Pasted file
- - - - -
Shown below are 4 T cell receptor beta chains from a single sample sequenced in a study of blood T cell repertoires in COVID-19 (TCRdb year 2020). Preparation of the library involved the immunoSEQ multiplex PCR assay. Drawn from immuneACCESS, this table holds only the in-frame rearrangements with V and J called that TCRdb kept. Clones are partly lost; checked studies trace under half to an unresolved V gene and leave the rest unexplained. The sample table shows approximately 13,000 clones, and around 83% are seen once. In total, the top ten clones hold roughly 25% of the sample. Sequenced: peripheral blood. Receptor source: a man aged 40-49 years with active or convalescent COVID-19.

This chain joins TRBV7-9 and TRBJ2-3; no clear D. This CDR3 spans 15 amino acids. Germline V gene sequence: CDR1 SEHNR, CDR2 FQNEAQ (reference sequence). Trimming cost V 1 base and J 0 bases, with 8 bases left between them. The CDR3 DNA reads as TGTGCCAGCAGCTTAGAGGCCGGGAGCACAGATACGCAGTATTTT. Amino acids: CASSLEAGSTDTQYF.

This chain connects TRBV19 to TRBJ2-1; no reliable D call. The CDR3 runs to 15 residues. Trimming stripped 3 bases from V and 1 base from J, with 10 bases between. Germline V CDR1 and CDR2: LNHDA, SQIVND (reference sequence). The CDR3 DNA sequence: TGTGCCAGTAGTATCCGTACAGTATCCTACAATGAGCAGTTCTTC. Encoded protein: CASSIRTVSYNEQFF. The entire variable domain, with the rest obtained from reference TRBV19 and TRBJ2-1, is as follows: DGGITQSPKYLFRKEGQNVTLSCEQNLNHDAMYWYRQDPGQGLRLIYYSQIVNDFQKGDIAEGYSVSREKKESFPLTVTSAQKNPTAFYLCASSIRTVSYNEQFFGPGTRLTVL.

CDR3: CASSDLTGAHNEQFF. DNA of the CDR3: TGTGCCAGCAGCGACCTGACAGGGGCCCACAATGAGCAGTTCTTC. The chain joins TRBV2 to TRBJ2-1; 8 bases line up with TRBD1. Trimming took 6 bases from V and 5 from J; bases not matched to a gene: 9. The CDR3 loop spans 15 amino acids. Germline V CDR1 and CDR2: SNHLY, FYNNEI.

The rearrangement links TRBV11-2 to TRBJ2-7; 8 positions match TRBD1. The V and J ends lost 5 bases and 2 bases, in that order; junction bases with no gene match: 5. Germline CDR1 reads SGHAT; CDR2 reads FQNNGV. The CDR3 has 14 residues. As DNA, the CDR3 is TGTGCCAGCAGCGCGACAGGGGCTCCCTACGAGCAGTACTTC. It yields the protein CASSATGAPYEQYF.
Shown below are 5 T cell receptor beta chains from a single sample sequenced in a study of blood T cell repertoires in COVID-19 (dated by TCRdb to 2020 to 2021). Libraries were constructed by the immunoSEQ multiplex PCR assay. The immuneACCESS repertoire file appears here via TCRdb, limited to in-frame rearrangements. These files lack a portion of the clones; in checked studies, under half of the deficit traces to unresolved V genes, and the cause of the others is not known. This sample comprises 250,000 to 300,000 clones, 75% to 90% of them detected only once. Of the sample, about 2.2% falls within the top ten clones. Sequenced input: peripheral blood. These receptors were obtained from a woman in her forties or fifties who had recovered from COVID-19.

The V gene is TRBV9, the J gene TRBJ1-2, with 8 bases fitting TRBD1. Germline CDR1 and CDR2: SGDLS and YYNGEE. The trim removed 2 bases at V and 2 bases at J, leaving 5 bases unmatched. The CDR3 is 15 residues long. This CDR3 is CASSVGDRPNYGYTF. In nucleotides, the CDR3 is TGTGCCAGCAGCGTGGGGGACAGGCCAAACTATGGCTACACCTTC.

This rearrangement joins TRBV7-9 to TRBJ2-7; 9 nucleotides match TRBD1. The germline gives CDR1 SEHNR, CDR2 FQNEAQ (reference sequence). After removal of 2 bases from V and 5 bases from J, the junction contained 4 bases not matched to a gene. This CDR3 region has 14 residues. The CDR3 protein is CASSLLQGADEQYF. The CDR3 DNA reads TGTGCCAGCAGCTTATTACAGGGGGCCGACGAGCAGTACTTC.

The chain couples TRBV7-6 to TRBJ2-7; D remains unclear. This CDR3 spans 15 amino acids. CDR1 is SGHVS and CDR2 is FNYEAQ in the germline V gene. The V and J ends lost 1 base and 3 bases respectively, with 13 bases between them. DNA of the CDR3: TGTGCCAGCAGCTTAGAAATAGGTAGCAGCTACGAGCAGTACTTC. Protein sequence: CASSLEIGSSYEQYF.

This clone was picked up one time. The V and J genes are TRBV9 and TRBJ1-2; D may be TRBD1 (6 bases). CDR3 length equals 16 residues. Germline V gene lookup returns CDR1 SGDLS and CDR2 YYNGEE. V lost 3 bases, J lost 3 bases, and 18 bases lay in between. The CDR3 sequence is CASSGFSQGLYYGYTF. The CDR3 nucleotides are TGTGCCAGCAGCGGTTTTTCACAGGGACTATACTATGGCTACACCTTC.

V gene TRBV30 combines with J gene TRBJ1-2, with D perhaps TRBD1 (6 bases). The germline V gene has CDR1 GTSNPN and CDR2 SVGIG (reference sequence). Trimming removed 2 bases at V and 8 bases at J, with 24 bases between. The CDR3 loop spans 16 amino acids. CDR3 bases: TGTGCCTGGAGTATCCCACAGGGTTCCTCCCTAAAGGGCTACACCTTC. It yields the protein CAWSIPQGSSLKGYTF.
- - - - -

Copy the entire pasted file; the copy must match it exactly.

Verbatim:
Shown below are 4 T cell receptor beta chains from a single sample sequenced in a study of blood T cell repertoires in COVID-19 (TCRdb year 2020). Preparation of the library involved the immunoSEQ multiplex PCR assay. Drawn from immuneACCESS, this table holds only the in-frame rearrangements with V and J called that TCRdb kept. Clones are partly lost; checked studies trace under half to an unresolved V gene and leave the rest unexplained. The sample table shows approximately 13,000 clones, and around 83% are seen once. In total, the top ten clones hold roughly 25% of the sample. Sequenced: peripheral blood. Receptor source: a man aged 40-49 years with active or convalescent COVID-19.

This chain joins TRBV7-9 and TRBJ2-3; no clear D. This CDR3 spans 15 amino acids. Germline V gene sequence: CDR1 SEHNR, CDR2 FQNEAQ (reference sequence). Trimming cost V 1 base and J 0 bases, with 8 bases left between them. The CDR3 DNA reads as TGTGCCAGCAGCTTAGAGGCCGGGAGCACAGATACGCAGTATTTT. Amino acids: CASSLEAGSTDTQYF.

This chain connects TRBV19 to TRBJ2-1; no reliable D call. The CDR3 runs to 15 residues. Trimming stripped 3 bases from V and 1 base from J, with 10 bases between. Germline V CDR1 and CDR2: LNHDA, SQIVND (reference sequence). The CDR3 DNA sequence: TGTGCCAGTAGTATCCGTACAGTATCCTACAATGAGCAGTTCTTC. Encoded protein: CASSIRTVSYNEQFF. The entire variable domain, with the rest obtained from reference TRBV19 and TRBJ2-1, is as follows: DGGITQSPKYLFRKEGQNVTLSCEQNLNHDAMYWYRQDPGQGLRLIYYSQIVNDFQKGDIAEGYSVSREKKESFPLTVTSAQKNPTAFYLCASSIRTVSYNEQFFGPGTRLTVL.

CDR3: CASSDLTGAHNEQFF. DNA of the CDR3: TGTGCCAGCAGCGACCTGACAGGGGCCCACAATGAGCAGTTCTTC. The chain joins TRBV2 to TRBJ2-1; 8 bases line up with TRBD1. Trimming took 6 bases from V and 5 from J; bases not matched to a gene: 9. The CDR3 loop spans 15 amino acids. Germline V CDR1 and CDR2: SNHLY, FYNNEI.

The rearrangement links TRBV11-2 to TRBJ2-7; 8 positions match TRBD1. The V and J ends lost 5 bases and 2 bases, in that order; junction bases with no gene match: 5. Germline CDR1 reads SGHAT; CDR2 reads FQNNGV. The CDR3 has 14 residues. As DNA, the CDR3 is TGTGCCAGCAGCGCGACAGGGGCTCCCTACGAGCAGTACTTC. It yields the protein CASSATGAPYEQYF.
Shown below are 5 T cell receptor beta chains from a single sample sequenced in a study of blood T cell repertoires in COVID-19 (dated by TCRdb to 2020 to 2021). Libraries were constructed by the immunoSEQ multiplex PCR assay. The immuneACCESS repertoire file appears here via TCRdb, limited to in-frame rearrangements. These files lack a portion of the clones; in checked studies, under half of the deficit traces to unresolved V genes, and the cause of the others is not known. This sample comprises 250,000 to 300,000 clones, 75% to 90% of them detected only once. Of the sample, about 2.2% falls within the top ten clones. Sequenced input: peripheral blood. These receptors were obtained from a woman in her forties or fifties who had recovered from COVID-19.

The V gene is TRBV9, the J gene TRBJ1-2, with 8 bases fitting TRBD1. Germline CDR1 and CDR2: SGDLS and YYNGEE. The trim removed 2 bases at V and 2 bases at J, leaving 5 bases unmatched. The CDR3 is 15 residues long. This CDR3 is CASSVGDRPNYGYTF. In nucleotides, the CDR3 is TGTGCCAGCAGCGTGGGGGACAGGCCAAACTATGGCTACACCTTC.

This rearrangement joins TRBV7-9 to TRBJ2-7; 9 nucleotides match TRBD1. The germline gives CDR1 SEHNR, CDR2 FQNEAQ (reference sequence). After removal of 2 bases from V and 5 bases from J, the junction contained 4 bases not matched to a gene. This CDR3 region has 14 residues. The CDR3 protein is CASSLLQGADEQYF. The CDR3 DNA reads TGTGCCAGCAGCTTATTACAGGGGGCCGACGAGCAGTACTTC.

The chain couples TRBV7-6 to TRBJ2-7; D remains unclear. This CDR3 spans 15 amino acids. CDR1 is SGHVS and CDR2 is FNYEAQ in the germline V gene. The V and J ends lost 1 base and 3 bases respectively, with 13 bases between them. DNA of the CDR3: TGTGCCAGCAGCTTAGAAATAGGTAGCAGCTACGAGCAGTACTTC. Protein sequence: CASSLEIGSSYEQYF.

This clone was picked up one time. The V and J genes are TRBV9 and TRBJ1-2; D may be TRBD1 (6 bases). CDR3 length equals 16 residues. Germline V gene lookup returns CDR1 SGDLS and CDR2 YYNGEE. V lost 3 bases, J lost 3 bases, and 18 bases lay in between. The CDR3 sequence is CASSGFSQGLYYGYTF. The CDR3 nucleotides are TGTGCCAGCAGCGGTTTTTCACAGGGACTATACTATGGCTACACCTTC.

V gene TRBV30 combines with J gene TRBJ1-2, with D perhaps TRBD1 (6 bases). The germline V gene has CDR1 GTSNPN and CDR2 SVGIG (reference sequence). Trimming removed 2 bases at V and 8 bases at J, with 24 bases between. The CDR3 loop spans 16 amino acids. CDR3 bases: TGTGCCTGGAGTATCCCACAGGGTTCCTCCCTAAAGGGCTACACCTTC. It yields the protein CAWSIPQGSSLKGYTF.